Discrete Optimization Problems under Ranking-Based Choice Models

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We consider revenue management problems when customers purchase products according to a nonparametric choice model. In the nonparametric choice model, each customer arrives with a preference list and will purchase the highest-ranking offered product in her preference list. This choice model has attracted a lot of attention recently as a broad alternative to parametric models. However, the corresponding revenue management problems under this general model are intractable. This thesis introduces three models that are restrictions of the full nonparametric choice model and correspond to practical settings in which a retailer may want to use the nonparametric choice model. The models we introduce are simple to describe, easy to estimate, and admit tractable and profitable solutions. First, we introduce the nonparametric tree choice model. In this model, we assume the set of customer classes is derived from paths in a tree, in which the order of nodes visited along each path gives the corresponding preference list. To start with, we study assortment problems, in which the goal is to find which products to offer to maximize expected revenue. We give a dynamic programming solution which can be extended to versions of the assortment problem when there are fixed costs for offering a product, shelf constraints, or substitution costs. We then study the joint assortment and pricing problem, in which the goal is to simultaneously select the set of offered products as well as their prices. We solve the pricing problem optimally when the products are vertically differentiated, and hence the tree takes the form of a single path. We also solve the problem optimally on the general tree when the prices are restricted to be quality consistent; higher quality products must be priced above lower quality products. Last, we present computational experiments on both synthetic data and real hotel purchase data. Our estimation procedure shows both how to build the tree of products and how to estimate the underlying arrival probabilities of each customer type from historical sales data. These experiments show that the nonparametric tree choice model captures customer purchasing behavior more accurately than the multinomial logit choice model in the majority of test cases. Second, we study a customer choice model that captures purchasing behavior when customers substitute a limited number of times. Again, under this model, we assume each customer is characterized by a ranked preference list of products and will purchase the highest ranking product in her list that is offered. Since we restrict ourselves to settings with limited substitution, we assume that these preference lists contain at most k products. We call this model the k-product nonparametric choice model. We focus on the assortment optimization problem under this choice model. First, we show that this problem is NP-hard even for k=2. Motivated by this result, we show that the assortment problem under the 2-product nonparametric choice model can be reduced to a well-known graph optimization problem. Further, we develop a novel linear programming based rounding algorithm for the assortment optimization problem for general k. Through a series of computational experiments, we show that the proposed algorithm is easy to implement, efficient to run, and performs significantly better than its theoretical guarantee. Third, we introduce the sequential flips nonparametric choice model. This model subsumes a classic linear utility model used when products are vertically differentiated and a customer's utility of a product is a random linear function of the product's price and quality. By framing this model as a nonparametric choice model, we develop an efficient dynamic program to solve the corresponding assortment optimization problem. Further, this algorithm can be extended to the joint assortment and pricing optimization problem. After introducing and studying all of these models, we lastly present a general approximation algorithm for the space constrained assortment optimization problem that applies to two of the models above. In this setting, the retailer wants to choose a subset of products to offer to maximize expected revenue but is restricted by a knapsack constraint on the total size of the offered assortment. This constraint might occur in online settings in which the retailer wants to choose which products to display on the first page of search results or in a setting where there is a fixed physical space to display products.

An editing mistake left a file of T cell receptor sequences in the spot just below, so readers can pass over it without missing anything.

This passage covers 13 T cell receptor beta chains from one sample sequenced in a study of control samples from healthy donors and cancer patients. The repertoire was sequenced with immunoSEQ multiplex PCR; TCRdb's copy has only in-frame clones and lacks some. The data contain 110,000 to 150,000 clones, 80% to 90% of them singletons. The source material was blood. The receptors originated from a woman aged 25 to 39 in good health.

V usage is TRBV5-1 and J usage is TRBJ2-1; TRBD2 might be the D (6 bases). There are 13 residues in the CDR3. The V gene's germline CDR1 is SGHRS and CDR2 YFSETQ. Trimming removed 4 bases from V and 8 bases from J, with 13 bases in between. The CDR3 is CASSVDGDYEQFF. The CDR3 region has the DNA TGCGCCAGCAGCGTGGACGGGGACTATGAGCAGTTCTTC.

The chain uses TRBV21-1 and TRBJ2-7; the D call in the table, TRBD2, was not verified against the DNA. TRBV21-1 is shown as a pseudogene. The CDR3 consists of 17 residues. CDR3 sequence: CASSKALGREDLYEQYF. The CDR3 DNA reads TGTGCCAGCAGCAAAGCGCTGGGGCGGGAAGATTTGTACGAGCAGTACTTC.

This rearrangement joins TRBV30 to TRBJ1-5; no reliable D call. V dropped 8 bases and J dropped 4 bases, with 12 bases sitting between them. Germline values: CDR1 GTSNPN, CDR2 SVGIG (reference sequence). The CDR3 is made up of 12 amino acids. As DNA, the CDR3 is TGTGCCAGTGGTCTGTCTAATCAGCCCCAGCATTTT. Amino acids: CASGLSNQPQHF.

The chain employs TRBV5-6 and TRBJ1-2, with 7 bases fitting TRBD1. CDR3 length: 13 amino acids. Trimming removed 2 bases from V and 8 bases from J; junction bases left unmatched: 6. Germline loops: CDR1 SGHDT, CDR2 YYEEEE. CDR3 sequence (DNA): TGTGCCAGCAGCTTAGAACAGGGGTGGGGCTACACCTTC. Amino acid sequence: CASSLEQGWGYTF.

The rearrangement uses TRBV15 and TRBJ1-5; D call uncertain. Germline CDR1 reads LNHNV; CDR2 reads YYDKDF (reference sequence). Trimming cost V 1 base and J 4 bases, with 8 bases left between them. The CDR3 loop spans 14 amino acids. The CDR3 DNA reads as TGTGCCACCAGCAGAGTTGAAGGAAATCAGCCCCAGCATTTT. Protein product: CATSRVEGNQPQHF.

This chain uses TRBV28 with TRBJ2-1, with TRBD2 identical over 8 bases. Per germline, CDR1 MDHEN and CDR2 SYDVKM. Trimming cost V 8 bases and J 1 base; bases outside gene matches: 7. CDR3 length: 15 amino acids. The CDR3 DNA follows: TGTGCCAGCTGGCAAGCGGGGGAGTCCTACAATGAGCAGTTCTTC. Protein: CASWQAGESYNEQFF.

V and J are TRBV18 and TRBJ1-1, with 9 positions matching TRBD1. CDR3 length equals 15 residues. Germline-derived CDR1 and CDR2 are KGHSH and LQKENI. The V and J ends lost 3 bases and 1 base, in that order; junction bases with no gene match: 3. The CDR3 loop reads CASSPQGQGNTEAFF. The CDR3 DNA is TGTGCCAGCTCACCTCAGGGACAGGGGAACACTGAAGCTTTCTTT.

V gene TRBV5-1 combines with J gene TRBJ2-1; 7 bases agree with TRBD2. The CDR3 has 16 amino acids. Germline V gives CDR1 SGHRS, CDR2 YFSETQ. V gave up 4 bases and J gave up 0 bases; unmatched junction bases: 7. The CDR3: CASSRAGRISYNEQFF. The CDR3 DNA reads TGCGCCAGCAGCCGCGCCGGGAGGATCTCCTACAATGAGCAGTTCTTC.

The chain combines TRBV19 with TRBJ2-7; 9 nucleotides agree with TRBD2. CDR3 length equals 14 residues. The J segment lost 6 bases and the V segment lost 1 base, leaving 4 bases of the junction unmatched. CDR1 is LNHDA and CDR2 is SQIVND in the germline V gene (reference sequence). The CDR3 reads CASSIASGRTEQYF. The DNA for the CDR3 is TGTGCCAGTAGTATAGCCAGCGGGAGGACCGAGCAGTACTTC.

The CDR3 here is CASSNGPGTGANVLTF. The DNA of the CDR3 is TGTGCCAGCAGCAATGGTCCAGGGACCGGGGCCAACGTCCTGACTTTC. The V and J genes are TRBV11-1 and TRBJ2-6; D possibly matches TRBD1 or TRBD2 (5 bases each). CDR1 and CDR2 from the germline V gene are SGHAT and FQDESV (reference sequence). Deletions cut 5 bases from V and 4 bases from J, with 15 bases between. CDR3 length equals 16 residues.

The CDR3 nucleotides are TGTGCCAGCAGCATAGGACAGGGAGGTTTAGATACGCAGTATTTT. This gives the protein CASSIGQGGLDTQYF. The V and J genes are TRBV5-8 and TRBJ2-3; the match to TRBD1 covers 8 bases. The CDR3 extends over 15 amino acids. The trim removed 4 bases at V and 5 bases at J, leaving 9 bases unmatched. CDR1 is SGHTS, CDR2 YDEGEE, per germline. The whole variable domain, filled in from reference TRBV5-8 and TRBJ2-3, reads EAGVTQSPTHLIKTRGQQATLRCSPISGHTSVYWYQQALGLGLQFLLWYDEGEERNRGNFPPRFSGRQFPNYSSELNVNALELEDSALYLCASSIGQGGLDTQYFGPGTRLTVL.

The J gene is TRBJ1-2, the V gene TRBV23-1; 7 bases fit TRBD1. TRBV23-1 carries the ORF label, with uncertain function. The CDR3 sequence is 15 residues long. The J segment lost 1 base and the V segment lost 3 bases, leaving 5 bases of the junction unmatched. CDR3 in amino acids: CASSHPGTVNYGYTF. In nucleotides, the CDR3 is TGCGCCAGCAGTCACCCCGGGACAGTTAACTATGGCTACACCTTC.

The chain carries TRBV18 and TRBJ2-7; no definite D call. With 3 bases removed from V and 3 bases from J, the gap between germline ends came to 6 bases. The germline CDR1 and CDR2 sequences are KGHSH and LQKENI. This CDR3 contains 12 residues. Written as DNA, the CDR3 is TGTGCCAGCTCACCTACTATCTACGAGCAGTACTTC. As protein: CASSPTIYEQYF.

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Operations research
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Williamson, David P.
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Topaloglu, Huseyin
Shmoys, David B.
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Operations Research
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Ph. D., Operations Research
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Doctor of Philosophy
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